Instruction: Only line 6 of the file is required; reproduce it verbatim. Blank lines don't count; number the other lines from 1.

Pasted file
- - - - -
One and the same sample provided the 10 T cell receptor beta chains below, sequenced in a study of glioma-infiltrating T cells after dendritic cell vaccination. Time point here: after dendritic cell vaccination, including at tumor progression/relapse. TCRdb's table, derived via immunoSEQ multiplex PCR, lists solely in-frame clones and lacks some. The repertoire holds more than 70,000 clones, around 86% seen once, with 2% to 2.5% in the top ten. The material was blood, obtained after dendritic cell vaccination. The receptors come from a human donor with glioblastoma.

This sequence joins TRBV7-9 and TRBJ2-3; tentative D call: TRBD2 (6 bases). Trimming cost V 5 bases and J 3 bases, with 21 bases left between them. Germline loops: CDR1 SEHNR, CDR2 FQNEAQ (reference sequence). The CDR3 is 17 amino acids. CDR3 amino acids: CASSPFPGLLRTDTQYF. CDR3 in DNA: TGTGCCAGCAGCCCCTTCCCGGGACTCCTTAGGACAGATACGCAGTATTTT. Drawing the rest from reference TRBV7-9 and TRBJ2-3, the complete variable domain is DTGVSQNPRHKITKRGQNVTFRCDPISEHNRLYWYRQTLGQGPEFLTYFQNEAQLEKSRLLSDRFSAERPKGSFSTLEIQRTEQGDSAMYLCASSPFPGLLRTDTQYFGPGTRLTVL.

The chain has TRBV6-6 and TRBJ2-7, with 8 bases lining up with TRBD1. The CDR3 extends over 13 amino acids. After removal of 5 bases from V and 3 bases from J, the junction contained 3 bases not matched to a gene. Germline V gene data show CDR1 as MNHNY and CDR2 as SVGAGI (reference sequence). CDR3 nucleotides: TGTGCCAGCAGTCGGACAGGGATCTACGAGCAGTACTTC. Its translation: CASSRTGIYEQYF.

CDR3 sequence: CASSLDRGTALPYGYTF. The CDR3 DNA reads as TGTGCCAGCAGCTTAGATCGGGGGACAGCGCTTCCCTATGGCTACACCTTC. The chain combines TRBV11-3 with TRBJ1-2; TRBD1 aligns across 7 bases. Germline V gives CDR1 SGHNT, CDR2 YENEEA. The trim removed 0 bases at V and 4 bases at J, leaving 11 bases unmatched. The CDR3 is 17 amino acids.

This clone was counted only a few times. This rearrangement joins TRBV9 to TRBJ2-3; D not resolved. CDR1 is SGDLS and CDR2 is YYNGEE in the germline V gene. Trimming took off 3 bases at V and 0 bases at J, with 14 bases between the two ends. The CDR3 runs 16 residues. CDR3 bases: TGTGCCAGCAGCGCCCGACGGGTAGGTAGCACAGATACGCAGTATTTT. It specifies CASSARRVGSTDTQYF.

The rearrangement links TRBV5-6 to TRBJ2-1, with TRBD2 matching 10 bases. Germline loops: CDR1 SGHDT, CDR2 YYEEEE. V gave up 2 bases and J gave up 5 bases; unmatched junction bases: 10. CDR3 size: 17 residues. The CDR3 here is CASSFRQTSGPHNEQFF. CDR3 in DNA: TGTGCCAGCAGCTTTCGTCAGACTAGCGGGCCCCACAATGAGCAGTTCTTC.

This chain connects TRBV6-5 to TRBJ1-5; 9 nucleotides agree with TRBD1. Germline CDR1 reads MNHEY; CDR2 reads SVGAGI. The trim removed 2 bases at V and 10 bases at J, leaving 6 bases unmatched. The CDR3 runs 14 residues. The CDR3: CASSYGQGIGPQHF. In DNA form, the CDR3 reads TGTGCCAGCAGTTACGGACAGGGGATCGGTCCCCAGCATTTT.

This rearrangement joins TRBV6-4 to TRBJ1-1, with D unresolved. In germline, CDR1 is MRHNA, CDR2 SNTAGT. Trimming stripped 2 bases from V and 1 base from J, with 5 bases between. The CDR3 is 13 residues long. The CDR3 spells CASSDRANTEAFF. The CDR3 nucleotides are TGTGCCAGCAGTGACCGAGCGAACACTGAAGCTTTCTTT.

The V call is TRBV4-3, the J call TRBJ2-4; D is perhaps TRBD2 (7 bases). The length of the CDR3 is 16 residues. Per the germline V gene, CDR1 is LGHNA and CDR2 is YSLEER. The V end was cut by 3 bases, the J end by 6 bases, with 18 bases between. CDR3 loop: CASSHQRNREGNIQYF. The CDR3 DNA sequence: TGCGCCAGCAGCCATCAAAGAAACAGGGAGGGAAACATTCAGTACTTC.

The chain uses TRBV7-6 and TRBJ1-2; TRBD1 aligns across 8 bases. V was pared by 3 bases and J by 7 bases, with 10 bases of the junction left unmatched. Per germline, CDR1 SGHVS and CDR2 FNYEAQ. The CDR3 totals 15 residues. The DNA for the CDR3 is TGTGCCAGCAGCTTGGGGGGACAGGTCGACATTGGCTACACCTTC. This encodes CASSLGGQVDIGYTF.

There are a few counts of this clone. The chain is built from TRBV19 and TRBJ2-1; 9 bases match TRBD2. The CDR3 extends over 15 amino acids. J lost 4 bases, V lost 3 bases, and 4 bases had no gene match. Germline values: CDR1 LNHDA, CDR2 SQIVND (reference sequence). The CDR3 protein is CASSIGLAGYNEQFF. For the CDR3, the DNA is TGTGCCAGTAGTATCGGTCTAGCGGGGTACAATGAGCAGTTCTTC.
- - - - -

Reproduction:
The rearrangement links TRBV5-6 to TRBJ2-1, with TRBD2 matching 10 bases. Germline loops: CDR1 SGHDT, CDR2 YYEEEE. V gave up 2 bases and J gave up 5 bases; unmatched junction bases: 10. CDR3 size: 17 residues. The CDR3 here is CASSFRQTSGPHNEQFF. CDR3 in DNA: TGTGCCAGCAGCTTTCGTCAGACTAGCGGGCCCCACAATGAGCAGTTCTTC.